Leap Into the Void, his famous black-and-white photograph of 1960, presents Klein soaring upwards from the parapet of a building like a Left Bank Superman. Like all feats of magic, though, the photograph is actually a trick: in this case a montage, so that the tarpaulin held by some friends, which would have softened Klein’s landing, has disappeared.

Perhaps his most notorious performance, though, occurred in March 1960, at the opening of his Anthropometries of the Blue Epoch exhibition in Paris. On this occasion, footage of which can be viewed online, Klein appeared before an audience wearing a formal tailcoat and white bow-tie. While nine musicians played his Monotone-Silence Symphony (a single note drawn out for 20 minutes, followed by a further 20 minutes of quiet), Klein directed three naked models as they covered themselves with sticky blue paint, before imprinting images of their bodies upon a white canvas. The models had become, he said, “living brushes”.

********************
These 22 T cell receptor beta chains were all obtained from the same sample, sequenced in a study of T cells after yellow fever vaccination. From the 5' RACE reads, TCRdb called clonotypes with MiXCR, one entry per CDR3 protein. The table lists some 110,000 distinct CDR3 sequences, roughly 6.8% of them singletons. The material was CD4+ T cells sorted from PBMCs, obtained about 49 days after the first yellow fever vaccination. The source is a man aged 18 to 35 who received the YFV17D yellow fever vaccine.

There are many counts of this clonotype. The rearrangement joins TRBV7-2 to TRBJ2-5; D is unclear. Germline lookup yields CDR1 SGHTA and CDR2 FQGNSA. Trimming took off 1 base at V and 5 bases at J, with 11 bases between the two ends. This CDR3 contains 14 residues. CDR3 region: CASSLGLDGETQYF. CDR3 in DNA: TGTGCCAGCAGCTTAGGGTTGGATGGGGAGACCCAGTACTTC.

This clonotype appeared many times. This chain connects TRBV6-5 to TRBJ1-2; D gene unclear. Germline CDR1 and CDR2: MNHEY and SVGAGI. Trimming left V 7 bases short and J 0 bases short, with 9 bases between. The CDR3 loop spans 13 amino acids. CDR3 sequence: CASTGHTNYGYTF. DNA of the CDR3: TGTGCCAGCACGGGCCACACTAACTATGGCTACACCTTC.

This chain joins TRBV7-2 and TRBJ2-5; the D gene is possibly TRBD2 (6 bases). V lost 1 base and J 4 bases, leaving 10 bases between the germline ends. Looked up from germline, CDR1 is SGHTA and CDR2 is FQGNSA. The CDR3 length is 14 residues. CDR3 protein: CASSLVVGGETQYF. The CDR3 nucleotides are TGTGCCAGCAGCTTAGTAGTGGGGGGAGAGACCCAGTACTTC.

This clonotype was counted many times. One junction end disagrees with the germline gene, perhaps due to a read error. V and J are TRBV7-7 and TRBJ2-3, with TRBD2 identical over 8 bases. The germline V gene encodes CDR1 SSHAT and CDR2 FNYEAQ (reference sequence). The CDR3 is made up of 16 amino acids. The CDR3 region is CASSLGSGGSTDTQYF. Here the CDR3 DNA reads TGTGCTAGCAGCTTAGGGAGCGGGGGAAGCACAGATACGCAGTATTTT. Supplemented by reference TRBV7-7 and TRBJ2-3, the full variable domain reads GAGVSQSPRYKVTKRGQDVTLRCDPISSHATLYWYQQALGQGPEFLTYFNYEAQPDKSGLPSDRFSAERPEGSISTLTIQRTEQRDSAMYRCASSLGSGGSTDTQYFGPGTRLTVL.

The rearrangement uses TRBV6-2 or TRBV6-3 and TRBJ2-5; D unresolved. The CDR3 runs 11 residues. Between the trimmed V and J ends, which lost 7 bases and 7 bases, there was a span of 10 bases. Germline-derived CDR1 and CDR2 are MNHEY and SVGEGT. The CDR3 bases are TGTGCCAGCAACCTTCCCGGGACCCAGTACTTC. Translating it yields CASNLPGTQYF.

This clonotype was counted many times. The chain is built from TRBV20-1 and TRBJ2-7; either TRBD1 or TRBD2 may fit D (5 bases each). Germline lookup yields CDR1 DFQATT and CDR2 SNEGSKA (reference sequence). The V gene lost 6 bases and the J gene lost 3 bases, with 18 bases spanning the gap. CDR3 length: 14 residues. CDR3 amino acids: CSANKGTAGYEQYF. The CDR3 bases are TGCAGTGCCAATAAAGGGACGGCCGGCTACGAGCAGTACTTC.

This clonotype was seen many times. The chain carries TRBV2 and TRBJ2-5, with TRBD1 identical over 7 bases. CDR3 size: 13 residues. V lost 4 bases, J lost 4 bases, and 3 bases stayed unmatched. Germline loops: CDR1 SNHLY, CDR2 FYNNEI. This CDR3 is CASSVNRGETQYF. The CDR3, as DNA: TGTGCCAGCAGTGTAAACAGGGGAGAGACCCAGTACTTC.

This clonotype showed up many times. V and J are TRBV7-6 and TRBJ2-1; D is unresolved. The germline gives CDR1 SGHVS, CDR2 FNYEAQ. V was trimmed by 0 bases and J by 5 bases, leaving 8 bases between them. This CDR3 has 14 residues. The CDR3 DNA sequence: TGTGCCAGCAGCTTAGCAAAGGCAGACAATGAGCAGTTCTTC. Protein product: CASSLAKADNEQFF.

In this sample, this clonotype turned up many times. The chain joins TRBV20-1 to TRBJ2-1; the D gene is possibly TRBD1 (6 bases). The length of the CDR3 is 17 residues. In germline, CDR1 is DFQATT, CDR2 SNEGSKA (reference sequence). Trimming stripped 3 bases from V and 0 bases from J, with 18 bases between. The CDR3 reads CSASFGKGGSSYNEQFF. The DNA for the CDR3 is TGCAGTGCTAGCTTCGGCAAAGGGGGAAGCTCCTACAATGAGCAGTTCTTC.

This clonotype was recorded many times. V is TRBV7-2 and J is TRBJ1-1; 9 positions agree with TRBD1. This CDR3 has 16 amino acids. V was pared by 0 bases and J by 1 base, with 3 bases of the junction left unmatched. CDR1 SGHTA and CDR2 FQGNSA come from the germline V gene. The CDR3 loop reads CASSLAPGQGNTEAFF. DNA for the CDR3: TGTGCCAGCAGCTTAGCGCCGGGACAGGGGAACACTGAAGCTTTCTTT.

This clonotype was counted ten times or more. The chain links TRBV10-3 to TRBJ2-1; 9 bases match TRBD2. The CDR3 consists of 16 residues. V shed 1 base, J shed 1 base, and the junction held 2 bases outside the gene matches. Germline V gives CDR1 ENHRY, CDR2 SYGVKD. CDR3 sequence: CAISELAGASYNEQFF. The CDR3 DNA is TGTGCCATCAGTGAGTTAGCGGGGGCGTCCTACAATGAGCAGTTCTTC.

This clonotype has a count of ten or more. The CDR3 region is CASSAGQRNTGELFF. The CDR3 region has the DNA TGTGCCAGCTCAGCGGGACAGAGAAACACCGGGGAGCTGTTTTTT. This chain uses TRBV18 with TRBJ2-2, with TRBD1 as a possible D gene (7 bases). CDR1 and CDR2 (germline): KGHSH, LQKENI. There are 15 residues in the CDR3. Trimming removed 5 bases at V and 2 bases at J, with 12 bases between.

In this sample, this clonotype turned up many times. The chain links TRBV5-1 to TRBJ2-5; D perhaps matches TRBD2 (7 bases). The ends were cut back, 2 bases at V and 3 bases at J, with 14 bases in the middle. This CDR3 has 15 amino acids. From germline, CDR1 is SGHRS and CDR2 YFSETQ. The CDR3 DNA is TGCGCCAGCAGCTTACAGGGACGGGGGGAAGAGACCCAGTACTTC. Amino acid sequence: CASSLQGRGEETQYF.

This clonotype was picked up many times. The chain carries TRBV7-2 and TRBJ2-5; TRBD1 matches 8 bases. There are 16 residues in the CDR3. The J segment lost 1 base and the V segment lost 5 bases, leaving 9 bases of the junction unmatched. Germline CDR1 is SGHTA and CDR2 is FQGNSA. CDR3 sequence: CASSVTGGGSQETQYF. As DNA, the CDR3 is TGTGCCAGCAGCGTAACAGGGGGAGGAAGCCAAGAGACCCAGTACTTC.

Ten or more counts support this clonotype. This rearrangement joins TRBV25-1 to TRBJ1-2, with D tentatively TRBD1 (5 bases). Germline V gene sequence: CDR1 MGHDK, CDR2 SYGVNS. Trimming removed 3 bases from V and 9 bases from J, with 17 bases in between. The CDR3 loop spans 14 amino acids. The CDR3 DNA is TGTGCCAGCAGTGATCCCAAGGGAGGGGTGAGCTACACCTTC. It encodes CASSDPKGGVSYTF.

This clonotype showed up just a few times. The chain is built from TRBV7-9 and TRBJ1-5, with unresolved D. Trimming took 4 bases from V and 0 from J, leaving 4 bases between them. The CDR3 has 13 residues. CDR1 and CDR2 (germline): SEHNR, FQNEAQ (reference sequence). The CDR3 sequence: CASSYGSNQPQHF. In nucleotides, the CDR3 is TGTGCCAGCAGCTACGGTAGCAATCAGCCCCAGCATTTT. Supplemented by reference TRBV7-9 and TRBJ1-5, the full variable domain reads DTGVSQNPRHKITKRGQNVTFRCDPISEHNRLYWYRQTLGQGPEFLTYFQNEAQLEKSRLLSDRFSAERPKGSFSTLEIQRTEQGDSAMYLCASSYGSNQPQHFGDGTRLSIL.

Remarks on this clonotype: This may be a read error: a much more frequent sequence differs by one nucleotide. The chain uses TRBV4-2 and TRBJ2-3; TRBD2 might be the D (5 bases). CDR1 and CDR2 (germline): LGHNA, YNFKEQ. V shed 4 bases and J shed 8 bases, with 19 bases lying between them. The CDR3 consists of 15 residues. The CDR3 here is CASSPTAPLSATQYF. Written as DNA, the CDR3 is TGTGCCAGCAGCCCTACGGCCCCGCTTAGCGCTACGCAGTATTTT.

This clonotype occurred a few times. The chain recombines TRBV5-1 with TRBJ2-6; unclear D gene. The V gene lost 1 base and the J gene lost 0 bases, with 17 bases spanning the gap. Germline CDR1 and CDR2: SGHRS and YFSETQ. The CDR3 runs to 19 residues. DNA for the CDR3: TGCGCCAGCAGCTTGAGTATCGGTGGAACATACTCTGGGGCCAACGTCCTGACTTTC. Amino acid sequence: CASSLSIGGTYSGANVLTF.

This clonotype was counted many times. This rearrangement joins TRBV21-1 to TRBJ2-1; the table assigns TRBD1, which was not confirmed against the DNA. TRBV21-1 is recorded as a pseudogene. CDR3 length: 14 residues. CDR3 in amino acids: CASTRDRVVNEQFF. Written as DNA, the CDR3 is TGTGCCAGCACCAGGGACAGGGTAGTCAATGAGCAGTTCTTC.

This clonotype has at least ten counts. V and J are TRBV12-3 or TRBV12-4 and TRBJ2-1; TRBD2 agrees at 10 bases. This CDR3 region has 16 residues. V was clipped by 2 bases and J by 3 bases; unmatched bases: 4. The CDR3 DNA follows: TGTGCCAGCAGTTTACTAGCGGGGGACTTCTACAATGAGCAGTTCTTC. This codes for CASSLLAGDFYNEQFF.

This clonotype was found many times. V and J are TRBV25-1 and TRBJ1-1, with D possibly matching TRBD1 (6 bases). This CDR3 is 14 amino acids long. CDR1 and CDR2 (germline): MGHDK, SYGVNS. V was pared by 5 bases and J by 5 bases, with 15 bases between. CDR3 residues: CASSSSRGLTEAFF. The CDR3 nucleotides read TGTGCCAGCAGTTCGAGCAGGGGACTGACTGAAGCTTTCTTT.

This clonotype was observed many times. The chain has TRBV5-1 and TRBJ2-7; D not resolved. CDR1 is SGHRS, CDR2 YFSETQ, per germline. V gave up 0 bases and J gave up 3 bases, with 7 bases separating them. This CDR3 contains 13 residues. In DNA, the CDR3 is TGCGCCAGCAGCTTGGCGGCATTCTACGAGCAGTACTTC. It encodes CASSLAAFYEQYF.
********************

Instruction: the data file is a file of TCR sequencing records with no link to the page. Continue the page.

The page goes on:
Klein photographed in front of one of his Blue Sponge Sculptures in the late 1950s (Express Newspapers/Getty Images)


“The genius of Klein is becoming more and more apparent,” says Catherine Wood, Tate Modern’s curator of contemporary art and performance. “He has been dismissed by some art historians as a charlatan or – because of his use of naked female models – as conventional and sexist, but his strategies were playfully critical and are becoming more significant in their influence for the younger generation. It could be argued that he was a critical prankster on par with Duchamp.”

Expanding the spectrum

For all his influence on conceptual art, though, Klein was most preoccupied with color. As early as 1956, while on holiday in Nice, he experimented with a polymer binder to preserve the luminescence and powdery texture of raw yet unstable ultramarine pigment. He would eventually patent his formula as International Klein Blue (IKB) in 1960.

Before that, though, he made his name with an exhibition held in Milan in January 1957 that included 11 of his unframed, identical signature blue monochromes, one of which was bought by the Italian artist Lucio Fontana. This show ushered in what Klein called his “Blue Revolution”, and soon he was slapping IKB onto all sorts of objects, such as sponges, globes and busts of Venus. Even his ‘living brushes’ dipped their flesh in IKB.